Top 7 plant care tips
Plants add that extra touch to your interior or garden. They create a nice atmosphere, reduce stress and even purify the air. But they need the best care to do so, and not all plants are the same.
Whether you're new to the wonderful world of plants and their special features or already own fairly green fingers, it's always good to have the most important tips handy. Let's start photosynthesizing our green friends in ideal conditions.
Here are your must-know essential tips for healthy plants!
1. Find your perfect plant
So, which kind of plants is the ideal match for your home and interior? Well, that depends on the time you want to spend on it. Some plants are happy with a splash of water every now and then, while others require a little more attention. If you are fairly new to the game, we would recommend to start with a plant that isn't too high maintenance.
2. The brightest of the house?
Depending on the type of plant, they need direct, indirect or very little sunlight. Most plants benefit from enough indirect sunlight, even our tropical green friends don't need to be baking in the sun all day.
So think beforehand which spot is best for your new plant. Does it need a lot of light? At the window! Prefer a dark, quiet place? The bathroom could be a suitable place, or perhaps somewhere around the corner.
However, all houseplants need their natural light for photosynthesis. In a completely dark room without windows, most plants won't last long.
3. Wonderful water
Help, I forgot to water my plant! No worries, just don't make up for it by overwatering it now.
When your plant is thirsty, you will notice it by limp or brown leaves.
However, too much water can also be harmful. You can usually tell when the leaves turn pale green or yellow and even fall off.
How can this be? It happens when an excess of water remains in the pot and causes root rot. As a result, the plant has difficulty absorbing water, which dehydrates certain parts. Especially in winter you should be careful not to overwater.
Feel the soil from time to time to see if it isn't too wet. It's always a good idea to house your plant in a plastic inner pot with holes for drainage, so that excess water can escape more easily.
4. Fundamental ground
To grow your plant in generous conditions, it is important to use potting soil. Potting soil is in fact a mixture of various raw materials and nutrients. Ordinary garden soil is therefore not always sufficient for your plants.
You can also give your plant extra strength when you notice dead or yellow leaves. This can easily be done with plant fertilizer or by making your own plant food. For homemade power food, soak some banana peels in a pot of water for 48 hours. Dilute the banana water with fresh water (a ratio of 1:5) and give your plants this mixture once a month. You can even put a banana peel on the soil so that it composts and feeds the soil at the same time!
5. Fresh pot equals fresh plant
Don't hesitate to repot your plant when you notice that it could use a little more space. You can see this when the roots emerge above the ground or grow just below the pot. This not only prevents the roots from suffocating and stopping growing, because when you take a larger pot the plant also has more soil to absorb water. Be sure to check this with a new plant you have purchased, these are often ready for a larger pot.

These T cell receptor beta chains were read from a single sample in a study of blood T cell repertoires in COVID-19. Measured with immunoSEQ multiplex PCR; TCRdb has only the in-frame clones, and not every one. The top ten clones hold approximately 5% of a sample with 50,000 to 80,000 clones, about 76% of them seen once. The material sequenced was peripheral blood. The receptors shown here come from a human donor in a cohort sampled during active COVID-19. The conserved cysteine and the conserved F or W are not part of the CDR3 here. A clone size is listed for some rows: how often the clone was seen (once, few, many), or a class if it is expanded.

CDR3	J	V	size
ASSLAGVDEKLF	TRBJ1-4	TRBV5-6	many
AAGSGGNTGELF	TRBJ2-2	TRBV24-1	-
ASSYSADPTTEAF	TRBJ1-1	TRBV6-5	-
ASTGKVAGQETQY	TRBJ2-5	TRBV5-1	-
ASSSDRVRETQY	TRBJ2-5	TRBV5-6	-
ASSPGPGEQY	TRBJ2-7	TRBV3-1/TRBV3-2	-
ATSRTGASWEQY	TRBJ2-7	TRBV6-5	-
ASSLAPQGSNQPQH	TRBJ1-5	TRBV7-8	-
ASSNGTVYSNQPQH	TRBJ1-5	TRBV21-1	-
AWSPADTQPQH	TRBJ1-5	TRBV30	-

If you want your plant to continue growing, choose a pot with a diameter 20% larger than the current one. Has it reached its maximum size? Even then it's still a good idea to repot every three years with new potting soil (possibly in the same pot) to keep your plant healthy!
Ideally, you should repot a plant during the spring, starting in mid-March. When the temperature and sunlight increase, your plant will start to produce more roots and grow.
How do you do this?
6. Cut it out
In spring, our houseplants awaken from their hibernation. They can benefit from a little boost to get back into full bloom, for example with a trim. By removing dead or unhealthy leaves, you help your plant on its way. That way they can focus their energy on the healthy leaves and nothing will go to waste. Use clean plant scissors to easily cut away yellow or brown leaves.
7. Something in the air
Some of our houseplants originate from rainforests or other warm places in the world. Tropical plants in particular thrive on a sufficiently high level of humidity, such as banana plants, the Calathea or the Monstera. If the humidity is too low, the leaves may start to droop or show brown edges.
Ideally, the humidity in your house should be between 50 and 60%. You can easily measure this yourself with an inexpensive hygrometer. Is this percentage lower? Spray some water on your plants with a plant sprayer. In a very dry environment you can do this at least three times a week.
In winter when heating is often on, the air becomes a lot drier. If necessary, put a bowl of water on the heating, so you can maintain high humidity.
Beware: not every plant needs this. Don't spray water on plants with fine hairs on their leaves, since the drops can get stuck and cause little mold spots. Make sure to not use the plant spray when your plants are bathing in full sunlight.
Are you noticing white calcium spots after spraying? Instead of ordinary tap water, try using (cooled!) boiled water or rainwater.
With these tips, you're all set to become a true plant parent! Are you Looking for a new addition to your collection or a first plant to start your own urban jungle? Then take a look at our plant collection! Tifiori will help you find a charming plant for every place and moment.